In the year 126, St Quadratus wrote an Apologia in defence of Christianity. Presented to the emperor Hadrian (117-138), the Apologia affected the persecution of Christians, since the emperor issued a decree saying that no one should be convicted without just cause. This Apologia was known to the historian Eusebius in the fourth century. At the present time, only part of this Apologia survives, quoted by Eusebius: "The deeds of our Savior were always witnessed, because they were true. His healings and raising people from the dead were visible not only when they were healed and raised, but always. They lived not only during the existence of the Savior upon the earth, but they also remained alive long after His departure. Some, indeed, have survived to our own time.
St Quadratus is also commemorated on January 4."
(taken from: http://ocafs.oca.org/FeastSaintsViewer.asp?FSID=102683)
HYMN OF PRAISE
The Holy Apostle Quadratus
(by St. Nikolai Velimerovich)
St. Quadratus, like the morning star,
The Epistle to Diognetos
"The Epistle of Mathetes to Diognetus is probably the earliest example of Christian apologetics, writings defending Christianity from its accusers. The Greek writer and recipient are not otherwise known, but the language and other textual evidence dates the work to the late 2nd century ; some assume an even earlier date and count it among the Apostolic Fathers." (http://en.wikipedia.org/wiki/Epistle_to_Diognetus)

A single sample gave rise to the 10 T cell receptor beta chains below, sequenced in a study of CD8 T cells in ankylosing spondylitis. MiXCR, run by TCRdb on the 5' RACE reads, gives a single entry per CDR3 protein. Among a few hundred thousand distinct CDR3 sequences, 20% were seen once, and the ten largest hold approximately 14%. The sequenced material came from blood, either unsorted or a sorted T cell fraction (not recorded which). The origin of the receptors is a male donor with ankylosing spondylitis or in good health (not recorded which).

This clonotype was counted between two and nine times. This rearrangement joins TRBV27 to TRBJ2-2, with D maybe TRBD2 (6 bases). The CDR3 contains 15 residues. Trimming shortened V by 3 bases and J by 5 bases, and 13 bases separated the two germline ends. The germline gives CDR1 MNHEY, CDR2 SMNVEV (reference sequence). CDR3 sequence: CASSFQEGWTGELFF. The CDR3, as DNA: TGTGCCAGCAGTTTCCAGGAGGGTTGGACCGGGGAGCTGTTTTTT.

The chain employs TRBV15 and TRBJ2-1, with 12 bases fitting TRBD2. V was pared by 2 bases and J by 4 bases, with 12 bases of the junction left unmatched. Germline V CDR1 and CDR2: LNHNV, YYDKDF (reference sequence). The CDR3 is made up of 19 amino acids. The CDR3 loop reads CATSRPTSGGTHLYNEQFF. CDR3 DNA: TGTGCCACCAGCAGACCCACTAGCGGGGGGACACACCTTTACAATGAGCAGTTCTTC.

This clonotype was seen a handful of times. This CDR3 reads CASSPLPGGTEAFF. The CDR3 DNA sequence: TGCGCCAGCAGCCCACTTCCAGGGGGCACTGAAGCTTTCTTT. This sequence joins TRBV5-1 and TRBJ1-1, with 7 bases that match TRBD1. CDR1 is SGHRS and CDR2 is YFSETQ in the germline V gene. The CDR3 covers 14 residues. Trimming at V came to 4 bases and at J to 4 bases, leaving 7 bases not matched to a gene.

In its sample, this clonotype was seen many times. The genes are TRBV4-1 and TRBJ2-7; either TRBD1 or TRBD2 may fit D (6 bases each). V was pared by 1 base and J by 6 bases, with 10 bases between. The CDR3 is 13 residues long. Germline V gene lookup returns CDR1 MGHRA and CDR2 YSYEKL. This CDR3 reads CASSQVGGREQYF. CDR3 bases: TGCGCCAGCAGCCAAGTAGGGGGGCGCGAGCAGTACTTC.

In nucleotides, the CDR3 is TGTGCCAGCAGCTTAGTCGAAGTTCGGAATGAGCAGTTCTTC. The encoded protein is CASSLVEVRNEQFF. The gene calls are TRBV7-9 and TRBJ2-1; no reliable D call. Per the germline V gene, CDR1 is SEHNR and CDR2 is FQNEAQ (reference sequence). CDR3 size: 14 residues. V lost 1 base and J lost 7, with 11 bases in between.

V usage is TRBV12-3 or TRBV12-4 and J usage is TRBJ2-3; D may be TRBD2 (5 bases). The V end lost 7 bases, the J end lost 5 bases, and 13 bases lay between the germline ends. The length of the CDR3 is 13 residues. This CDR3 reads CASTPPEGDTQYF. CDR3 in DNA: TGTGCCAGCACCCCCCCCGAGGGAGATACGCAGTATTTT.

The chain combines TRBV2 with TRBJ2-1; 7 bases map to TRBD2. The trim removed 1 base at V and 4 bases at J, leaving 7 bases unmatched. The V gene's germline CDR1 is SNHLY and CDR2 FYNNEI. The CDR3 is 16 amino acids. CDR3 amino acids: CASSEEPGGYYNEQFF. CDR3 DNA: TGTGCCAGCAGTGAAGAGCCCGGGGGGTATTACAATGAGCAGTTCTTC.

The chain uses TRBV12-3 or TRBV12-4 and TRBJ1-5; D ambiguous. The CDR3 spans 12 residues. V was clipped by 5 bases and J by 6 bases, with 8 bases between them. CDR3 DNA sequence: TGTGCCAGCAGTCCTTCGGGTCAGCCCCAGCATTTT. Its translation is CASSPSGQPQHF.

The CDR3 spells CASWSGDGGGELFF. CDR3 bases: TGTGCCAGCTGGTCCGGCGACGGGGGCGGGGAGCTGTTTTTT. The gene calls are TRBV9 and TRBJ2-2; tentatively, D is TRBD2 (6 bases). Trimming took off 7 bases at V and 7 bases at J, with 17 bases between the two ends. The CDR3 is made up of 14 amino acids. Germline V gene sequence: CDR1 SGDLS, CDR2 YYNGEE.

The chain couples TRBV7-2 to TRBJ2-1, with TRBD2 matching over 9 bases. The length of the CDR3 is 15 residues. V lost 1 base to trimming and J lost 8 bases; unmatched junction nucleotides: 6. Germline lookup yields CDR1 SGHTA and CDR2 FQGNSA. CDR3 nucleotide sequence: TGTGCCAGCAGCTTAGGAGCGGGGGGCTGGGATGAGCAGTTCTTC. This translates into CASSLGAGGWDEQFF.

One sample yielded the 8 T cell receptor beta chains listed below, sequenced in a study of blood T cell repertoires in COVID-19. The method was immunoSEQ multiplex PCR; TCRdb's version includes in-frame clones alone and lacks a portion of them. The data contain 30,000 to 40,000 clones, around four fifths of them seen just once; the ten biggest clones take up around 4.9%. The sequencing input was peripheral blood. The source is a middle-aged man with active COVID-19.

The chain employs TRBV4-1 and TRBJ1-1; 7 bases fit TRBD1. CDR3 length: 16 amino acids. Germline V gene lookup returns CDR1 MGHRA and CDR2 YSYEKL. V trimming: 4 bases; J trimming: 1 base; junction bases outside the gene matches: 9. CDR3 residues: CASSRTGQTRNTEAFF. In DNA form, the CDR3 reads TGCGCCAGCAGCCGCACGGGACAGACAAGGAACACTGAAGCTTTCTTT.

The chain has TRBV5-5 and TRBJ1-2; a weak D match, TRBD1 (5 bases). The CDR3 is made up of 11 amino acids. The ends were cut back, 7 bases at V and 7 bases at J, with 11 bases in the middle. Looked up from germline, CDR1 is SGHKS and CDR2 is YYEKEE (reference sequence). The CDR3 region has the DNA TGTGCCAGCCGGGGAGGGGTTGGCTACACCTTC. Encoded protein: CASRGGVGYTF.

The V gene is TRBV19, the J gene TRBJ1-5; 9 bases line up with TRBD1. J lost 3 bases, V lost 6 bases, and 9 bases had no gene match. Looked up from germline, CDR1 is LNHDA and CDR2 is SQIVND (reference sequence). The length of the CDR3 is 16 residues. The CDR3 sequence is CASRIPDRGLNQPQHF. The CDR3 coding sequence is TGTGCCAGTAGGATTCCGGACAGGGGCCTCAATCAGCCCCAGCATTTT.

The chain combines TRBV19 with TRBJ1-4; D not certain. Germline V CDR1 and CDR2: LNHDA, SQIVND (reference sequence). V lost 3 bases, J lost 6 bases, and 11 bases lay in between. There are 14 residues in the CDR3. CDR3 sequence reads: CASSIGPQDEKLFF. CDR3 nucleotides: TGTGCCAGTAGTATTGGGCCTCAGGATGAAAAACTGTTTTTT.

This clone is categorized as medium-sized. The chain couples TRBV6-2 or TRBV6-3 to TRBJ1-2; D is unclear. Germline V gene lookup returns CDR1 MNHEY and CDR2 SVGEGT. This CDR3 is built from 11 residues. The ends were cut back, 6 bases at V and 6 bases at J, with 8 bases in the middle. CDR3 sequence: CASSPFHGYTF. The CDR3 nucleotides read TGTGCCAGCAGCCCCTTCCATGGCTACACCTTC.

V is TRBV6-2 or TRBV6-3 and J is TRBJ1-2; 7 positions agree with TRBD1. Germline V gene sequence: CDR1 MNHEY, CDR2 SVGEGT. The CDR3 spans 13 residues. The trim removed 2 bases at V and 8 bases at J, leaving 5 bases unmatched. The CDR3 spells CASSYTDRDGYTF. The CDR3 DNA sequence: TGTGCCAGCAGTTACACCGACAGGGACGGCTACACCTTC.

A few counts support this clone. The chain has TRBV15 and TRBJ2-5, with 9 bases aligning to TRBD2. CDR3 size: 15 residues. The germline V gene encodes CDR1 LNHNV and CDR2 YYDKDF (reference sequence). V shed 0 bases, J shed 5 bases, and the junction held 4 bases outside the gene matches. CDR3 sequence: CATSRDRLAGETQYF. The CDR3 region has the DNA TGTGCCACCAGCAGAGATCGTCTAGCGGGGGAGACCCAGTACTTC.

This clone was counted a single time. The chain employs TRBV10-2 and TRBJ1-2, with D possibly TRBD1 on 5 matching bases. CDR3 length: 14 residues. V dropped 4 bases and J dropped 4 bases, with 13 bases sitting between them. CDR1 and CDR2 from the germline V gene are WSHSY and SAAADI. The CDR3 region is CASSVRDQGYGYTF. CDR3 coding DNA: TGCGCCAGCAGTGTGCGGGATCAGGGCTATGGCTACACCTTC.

"P. Andriessen has suggested that Quadratus' Apology is the work known as Epistle to Diognetus, a suggestion Michael W. Holmes finds "intreguing". While admitting that Epistle to Diognetus does not contain the only quotation known from Quadratus' address, Holmes defends this identification by noting "there is a gap between 7.6 and 7.7 into which it would fit very well." (http://en.wikipedia.org/wiki/Quadratus_of_Athens)
Regardless of whether or not the Apostle Quadratus is the author of this incredible document of early Christianity, it is worth reading, as it not only is one of the earliest Christian apologies, but also describes beautifully the life of the early Christians:
Kontakion in the Plagal of the Fourth Tone